Old Woman War chuckled. “Always did.”

That made Stick smile helplessly, because it was so true. “No regrets.”

“No regrets.”

He cleared his throat awkwardly. “Thank you,” he said. “For Matt.”

“Thank you,” she said. “For sharing.”

He was issued a new handler three days later.

A deeply entrenched HYDRA base situated in Old Woman War’s favorite city went up in a fireball the next morning. The place had bugged her for a while, but the Chaste currently was focused on different threats and she hadn’t found an opportunity to have it destroyed.

The bang woke the entire town. Flames licked up the blackened hole in the ground, a greedy dragon devouring several decades worth of intelligence and data backup as well as a few of HYDRA’s top scientists.

As funeral pyres went, it was all right.

Stick happened to be in New York for non-Matt-related reasons when the aliens attacked. Okay, mostly non-Matt-related reasons. He’d been in New Jersey to threat-assess a rogue scientist who turned out to be not-so-rogue and more of an alcoholic in the final stages of self-destruction. Stick left him sitting in his garbage-pile of an apartment and went to get some air. He figured he might as well take a deep breath over in Hell’s Kitchen, since he was practically in the neighborhood. They had some seriously good Italian restaurants there, the whole place virtually breathed herbs and garlic. Best way to exorcise an unwashed drunkard with a flatulence problem. See? Perfectly legitimate reason to absolutely not check in on Matty, who was currently selling his soul interning at some shark-infested law firm.

So Stick was innocently tapping his way down 39th Street, mostly following his nose toward Angelo’s, and then… whammo.

Biting ozone, crackling static high up above Stark Tower, an unholy ruckus in the sky, and suddenly fucking aliens were jet-skiing through the air like gnats on steroids.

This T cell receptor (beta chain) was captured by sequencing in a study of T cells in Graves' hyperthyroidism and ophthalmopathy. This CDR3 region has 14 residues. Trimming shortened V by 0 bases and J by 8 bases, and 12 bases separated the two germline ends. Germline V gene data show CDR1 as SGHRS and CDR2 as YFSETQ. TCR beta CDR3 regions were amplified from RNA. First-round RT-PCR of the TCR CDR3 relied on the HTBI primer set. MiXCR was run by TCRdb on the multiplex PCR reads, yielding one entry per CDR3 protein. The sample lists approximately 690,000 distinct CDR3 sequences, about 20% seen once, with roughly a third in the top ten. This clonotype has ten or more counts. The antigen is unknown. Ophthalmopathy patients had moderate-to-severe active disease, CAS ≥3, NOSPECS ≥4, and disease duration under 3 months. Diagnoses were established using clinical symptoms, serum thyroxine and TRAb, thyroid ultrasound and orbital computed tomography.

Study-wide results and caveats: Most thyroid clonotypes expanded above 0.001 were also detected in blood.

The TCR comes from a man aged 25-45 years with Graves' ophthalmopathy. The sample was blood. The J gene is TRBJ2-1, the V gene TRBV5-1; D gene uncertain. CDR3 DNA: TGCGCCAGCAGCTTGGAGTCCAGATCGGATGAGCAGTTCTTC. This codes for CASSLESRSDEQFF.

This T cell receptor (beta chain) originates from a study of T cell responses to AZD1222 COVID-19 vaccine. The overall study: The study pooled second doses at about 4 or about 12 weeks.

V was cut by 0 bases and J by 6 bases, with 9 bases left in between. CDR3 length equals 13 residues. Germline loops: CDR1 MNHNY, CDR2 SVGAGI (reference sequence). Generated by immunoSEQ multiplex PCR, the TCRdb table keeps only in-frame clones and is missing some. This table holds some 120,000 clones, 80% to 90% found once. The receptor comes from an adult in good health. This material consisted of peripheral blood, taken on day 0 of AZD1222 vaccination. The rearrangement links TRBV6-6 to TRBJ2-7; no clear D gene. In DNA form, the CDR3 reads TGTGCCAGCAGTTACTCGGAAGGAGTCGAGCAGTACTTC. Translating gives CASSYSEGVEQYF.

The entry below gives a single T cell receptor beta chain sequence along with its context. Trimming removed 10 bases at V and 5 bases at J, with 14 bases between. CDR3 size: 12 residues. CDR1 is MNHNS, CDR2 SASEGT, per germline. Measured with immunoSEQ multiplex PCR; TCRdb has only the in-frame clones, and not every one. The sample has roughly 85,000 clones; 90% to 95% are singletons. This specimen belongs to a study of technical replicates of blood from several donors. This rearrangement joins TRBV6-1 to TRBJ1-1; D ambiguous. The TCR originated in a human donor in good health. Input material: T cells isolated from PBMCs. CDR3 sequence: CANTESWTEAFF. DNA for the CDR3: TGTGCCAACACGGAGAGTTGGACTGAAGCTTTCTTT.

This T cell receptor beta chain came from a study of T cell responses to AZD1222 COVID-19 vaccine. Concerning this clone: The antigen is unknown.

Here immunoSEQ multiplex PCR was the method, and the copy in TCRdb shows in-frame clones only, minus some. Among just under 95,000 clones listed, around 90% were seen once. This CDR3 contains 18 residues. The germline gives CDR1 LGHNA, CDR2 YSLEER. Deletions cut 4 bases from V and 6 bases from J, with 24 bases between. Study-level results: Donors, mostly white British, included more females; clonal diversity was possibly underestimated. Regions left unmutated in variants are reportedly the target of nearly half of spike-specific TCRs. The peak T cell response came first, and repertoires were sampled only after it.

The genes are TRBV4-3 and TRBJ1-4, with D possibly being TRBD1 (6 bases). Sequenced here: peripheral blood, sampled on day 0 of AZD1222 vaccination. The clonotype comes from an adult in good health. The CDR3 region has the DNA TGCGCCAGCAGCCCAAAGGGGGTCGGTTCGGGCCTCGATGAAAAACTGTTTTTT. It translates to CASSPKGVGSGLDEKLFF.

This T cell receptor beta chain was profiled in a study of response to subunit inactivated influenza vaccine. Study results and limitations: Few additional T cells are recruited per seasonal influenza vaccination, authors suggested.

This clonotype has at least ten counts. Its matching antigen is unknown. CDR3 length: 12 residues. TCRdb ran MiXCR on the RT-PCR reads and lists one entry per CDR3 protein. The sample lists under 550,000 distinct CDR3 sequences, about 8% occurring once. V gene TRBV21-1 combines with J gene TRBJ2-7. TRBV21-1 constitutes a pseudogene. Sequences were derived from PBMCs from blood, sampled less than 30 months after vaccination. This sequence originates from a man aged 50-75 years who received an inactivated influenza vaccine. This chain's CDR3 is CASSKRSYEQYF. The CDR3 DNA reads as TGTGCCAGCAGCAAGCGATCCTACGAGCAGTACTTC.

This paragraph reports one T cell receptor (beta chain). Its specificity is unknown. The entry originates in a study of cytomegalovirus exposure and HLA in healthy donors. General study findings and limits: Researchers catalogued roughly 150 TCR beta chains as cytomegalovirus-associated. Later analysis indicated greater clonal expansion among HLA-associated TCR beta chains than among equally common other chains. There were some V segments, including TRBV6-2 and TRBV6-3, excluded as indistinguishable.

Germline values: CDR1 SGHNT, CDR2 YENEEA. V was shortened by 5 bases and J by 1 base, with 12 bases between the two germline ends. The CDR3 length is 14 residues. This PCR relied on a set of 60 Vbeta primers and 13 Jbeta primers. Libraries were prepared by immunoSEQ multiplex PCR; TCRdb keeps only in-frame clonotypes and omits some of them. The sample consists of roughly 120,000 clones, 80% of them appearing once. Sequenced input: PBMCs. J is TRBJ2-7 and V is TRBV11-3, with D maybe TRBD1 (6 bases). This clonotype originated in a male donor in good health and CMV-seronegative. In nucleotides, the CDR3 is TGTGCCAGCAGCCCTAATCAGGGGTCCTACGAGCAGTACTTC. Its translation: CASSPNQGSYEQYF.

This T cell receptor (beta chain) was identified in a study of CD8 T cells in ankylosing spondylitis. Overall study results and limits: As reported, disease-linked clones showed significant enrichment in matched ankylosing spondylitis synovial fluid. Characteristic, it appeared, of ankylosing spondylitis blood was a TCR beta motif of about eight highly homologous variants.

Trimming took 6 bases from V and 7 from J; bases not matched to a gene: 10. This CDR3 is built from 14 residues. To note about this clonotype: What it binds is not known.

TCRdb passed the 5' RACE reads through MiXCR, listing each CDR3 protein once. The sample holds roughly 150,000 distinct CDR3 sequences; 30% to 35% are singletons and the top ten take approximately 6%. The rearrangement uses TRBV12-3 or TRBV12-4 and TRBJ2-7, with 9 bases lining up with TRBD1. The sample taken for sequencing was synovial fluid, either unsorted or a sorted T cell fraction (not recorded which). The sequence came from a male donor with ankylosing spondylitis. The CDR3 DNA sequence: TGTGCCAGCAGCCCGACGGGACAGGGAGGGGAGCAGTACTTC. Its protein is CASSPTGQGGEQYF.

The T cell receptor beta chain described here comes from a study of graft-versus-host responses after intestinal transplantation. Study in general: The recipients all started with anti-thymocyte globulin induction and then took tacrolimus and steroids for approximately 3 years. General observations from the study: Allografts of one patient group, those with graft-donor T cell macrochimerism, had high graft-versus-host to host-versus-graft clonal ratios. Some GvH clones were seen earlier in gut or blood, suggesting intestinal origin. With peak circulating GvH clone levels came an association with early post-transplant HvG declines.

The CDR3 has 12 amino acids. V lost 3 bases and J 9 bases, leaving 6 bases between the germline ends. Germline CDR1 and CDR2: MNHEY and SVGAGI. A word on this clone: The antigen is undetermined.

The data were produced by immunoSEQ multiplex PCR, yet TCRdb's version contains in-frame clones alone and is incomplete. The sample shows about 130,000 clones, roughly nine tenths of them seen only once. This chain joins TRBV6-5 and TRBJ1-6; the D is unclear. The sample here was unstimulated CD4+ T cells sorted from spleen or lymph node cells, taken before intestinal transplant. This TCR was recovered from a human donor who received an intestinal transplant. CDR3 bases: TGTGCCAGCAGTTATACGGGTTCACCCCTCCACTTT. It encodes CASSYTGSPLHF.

Not only were there aliens, the fucking aliens were fighting a bunch of specials, according to the fractured news updates Stick gleaned from the few text messages his new handler got through before communications broke down completely.

Stick wasn’t stupid enough to get mixed up with that kind of shit. He found himself a nice, semi-safe niche somewhere and settled down to wait it out. If he happened to be in position to smack a few of the invaders passing his spot with his cane, that was a lucky coincidence. If his version of a “smack” translated to “shove the sharpened tip of his cane into an unprotected eye socket or two”, well, if they didn’t want their brains stabbed, they shouldn’t have attacked a planet inhabited by a few billion assholes.

Welcome to Earth, motherfuckers.

Things changed, after the aliens.

Things had started to change before that, truth be told, maybe even before Old Woman War’s death, but the process sped up after what became known as the Battle of New York. One of the most notable catalysts was the news that Captain America was back, though SHIELD whisked him away promptly for exclusive use. This caused quite a buzz in the circles where the Chaste operated—HYDRA was in a tizzy, though they pretended not to be, AIM started to churn out one nasty gadget after the other, and humanoid bioweapons became the next big thing.